A Virginia school district apologized to its community after an administrator made an antisemitic comment during a public meeting.
The administrator who oversees school nurses in Fauquier County made the remark during a presentation to the school board last month.
Rabbi Rachel Schwartz, who leads the Fauquier Jewish Congregation, heard about the antisemitic comment in a local newspaper article. “My heart hurt for my students and their families,” she said.
She quickly learned Superintendent Major Warner sent a written apology to families. At the next board meeting, he addressed the issue again.
“I just wanted to stand and just to take a minute say, my sincere apologies,” he said. “That’s not who we are. That’s not reflective of who we are. That’s not what we believe.”
Schwartz said she was very grateful for the apology, but she also seized the moment with the hope of creating a teaching opportunity as Israeli Jews were suffering the greatest loss of life since the Holocaust.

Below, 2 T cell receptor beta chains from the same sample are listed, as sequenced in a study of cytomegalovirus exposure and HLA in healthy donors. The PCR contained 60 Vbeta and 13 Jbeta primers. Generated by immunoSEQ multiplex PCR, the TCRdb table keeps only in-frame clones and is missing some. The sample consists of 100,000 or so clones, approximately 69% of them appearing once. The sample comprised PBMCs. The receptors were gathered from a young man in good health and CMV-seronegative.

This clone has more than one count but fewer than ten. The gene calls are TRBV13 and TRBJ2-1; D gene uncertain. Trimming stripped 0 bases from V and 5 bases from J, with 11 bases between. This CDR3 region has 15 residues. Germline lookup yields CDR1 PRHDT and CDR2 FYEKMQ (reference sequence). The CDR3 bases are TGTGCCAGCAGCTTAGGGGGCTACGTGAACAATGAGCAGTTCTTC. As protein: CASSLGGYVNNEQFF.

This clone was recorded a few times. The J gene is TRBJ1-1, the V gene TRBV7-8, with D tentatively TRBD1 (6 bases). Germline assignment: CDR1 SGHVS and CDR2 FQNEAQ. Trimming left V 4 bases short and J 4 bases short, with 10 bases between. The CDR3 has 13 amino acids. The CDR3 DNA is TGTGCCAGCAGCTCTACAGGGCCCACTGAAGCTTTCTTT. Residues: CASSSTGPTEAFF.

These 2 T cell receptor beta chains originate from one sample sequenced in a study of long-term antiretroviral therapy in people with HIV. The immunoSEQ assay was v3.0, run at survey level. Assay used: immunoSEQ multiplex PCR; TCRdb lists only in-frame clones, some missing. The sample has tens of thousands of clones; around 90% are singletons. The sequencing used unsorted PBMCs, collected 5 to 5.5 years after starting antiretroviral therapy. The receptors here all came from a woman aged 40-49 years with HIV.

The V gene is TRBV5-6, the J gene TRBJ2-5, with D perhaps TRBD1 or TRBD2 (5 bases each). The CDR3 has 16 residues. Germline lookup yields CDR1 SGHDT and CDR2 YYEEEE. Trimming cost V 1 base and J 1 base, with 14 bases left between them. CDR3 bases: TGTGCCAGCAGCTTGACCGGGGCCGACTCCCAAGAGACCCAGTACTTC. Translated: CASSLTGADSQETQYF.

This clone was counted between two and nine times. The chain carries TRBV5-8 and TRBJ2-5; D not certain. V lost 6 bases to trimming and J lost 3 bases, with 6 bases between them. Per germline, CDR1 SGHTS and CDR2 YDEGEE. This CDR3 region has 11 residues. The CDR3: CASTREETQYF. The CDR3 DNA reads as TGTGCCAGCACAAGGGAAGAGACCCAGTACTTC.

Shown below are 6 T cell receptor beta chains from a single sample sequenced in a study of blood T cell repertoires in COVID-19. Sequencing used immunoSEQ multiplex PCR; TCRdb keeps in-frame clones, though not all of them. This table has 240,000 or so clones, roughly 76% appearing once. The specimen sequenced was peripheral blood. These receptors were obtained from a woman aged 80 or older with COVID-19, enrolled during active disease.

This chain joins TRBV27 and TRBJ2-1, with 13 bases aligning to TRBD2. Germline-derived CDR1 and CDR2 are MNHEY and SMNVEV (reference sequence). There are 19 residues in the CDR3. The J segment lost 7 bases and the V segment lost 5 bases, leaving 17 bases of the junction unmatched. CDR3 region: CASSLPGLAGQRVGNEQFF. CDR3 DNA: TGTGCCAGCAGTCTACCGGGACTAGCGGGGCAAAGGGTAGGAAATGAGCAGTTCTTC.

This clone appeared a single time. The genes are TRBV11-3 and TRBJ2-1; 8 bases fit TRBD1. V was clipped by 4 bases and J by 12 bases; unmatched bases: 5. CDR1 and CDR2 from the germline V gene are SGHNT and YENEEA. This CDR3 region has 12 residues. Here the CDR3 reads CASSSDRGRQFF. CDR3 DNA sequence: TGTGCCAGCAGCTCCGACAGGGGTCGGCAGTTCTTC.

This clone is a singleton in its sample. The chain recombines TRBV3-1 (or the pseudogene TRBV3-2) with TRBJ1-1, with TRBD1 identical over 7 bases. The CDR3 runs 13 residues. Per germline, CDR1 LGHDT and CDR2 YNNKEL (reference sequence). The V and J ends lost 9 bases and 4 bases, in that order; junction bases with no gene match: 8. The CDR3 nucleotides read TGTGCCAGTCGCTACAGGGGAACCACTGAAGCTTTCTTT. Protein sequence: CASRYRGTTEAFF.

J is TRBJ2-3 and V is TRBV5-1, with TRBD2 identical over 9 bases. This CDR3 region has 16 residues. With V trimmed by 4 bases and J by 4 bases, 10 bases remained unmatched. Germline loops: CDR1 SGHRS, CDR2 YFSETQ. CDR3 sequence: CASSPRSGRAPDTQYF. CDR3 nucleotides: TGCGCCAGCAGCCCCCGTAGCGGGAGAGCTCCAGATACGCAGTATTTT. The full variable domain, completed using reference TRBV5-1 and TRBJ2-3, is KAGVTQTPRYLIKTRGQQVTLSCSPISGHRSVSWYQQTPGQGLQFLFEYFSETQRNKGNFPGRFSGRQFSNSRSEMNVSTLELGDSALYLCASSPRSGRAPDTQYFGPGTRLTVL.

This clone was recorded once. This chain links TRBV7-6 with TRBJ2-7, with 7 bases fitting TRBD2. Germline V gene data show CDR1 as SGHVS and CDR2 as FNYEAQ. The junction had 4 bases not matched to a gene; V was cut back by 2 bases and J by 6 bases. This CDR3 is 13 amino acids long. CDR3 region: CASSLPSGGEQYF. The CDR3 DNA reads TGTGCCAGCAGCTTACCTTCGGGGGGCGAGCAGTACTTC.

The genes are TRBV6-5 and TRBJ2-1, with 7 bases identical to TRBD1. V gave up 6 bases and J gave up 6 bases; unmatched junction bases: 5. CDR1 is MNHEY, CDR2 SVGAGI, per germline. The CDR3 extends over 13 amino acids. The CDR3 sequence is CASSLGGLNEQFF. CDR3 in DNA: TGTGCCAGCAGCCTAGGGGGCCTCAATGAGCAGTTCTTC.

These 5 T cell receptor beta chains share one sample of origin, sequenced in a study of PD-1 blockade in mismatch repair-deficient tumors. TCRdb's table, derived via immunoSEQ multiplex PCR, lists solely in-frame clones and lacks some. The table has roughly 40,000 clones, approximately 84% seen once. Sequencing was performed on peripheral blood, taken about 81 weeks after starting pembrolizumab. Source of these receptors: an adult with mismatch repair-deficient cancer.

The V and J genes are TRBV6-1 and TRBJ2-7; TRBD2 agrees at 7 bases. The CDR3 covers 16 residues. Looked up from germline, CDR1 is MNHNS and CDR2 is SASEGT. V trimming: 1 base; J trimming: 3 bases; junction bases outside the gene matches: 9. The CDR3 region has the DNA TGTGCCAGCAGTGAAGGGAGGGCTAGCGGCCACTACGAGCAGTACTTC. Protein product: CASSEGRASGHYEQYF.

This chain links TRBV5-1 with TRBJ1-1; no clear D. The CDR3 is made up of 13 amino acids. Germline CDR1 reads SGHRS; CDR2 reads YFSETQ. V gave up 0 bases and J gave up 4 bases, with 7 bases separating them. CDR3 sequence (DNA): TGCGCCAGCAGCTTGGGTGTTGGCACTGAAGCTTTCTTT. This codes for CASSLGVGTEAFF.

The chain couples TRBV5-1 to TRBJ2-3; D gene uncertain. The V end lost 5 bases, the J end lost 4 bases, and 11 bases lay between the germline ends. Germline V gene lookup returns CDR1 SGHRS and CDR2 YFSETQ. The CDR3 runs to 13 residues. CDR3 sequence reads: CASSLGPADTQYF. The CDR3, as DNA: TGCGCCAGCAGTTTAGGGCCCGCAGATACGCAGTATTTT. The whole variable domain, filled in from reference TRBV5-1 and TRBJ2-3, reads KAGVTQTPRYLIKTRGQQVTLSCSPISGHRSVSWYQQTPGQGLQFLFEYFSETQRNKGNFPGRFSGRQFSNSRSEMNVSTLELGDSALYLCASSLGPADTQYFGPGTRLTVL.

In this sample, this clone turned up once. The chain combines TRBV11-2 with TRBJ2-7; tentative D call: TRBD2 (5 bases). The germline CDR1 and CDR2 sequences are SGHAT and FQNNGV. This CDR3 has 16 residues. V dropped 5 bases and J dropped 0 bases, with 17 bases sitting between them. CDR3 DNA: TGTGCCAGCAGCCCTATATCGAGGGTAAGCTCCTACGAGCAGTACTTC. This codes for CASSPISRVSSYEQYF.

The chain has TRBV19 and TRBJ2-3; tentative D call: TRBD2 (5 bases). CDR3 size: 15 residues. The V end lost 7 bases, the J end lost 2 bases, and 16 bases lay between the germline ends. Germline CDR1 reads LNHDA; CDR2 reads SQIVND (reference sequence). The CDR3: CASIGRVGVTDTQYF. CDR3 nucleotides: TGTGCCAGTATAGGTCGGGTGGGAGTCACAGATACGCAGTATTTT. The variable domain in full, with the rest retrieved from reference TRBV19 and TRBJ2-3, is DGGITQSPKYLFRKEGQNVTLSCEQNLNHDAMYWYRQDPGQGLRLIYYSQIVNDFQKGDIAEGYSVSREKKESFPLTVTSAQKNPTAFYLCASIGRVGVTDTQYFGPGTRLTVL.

She went before the board, pointing out no one immediately condemned the antisemitic words.
“You can see her say the comment, and there’s no reaction,” Schwartz said. “And it’s so important not to be a bystander; it’s so important to speak up.”
She repeated the words at the meeting so everyone would understand their hurtful nature and might learn from the painful episode.
“Our words matter whether we’re in a school, whether we’re on a radio, on TV, whether we’re in a synagogue, a church, a mosque, a gurdwara, a community meeting or a sports field,” Schwartz said. “Wherever we are, words right now are really important, and I really hope that we call learn and grow from this. We can all learn and grow more in how we speak and how we relate to each other every day.”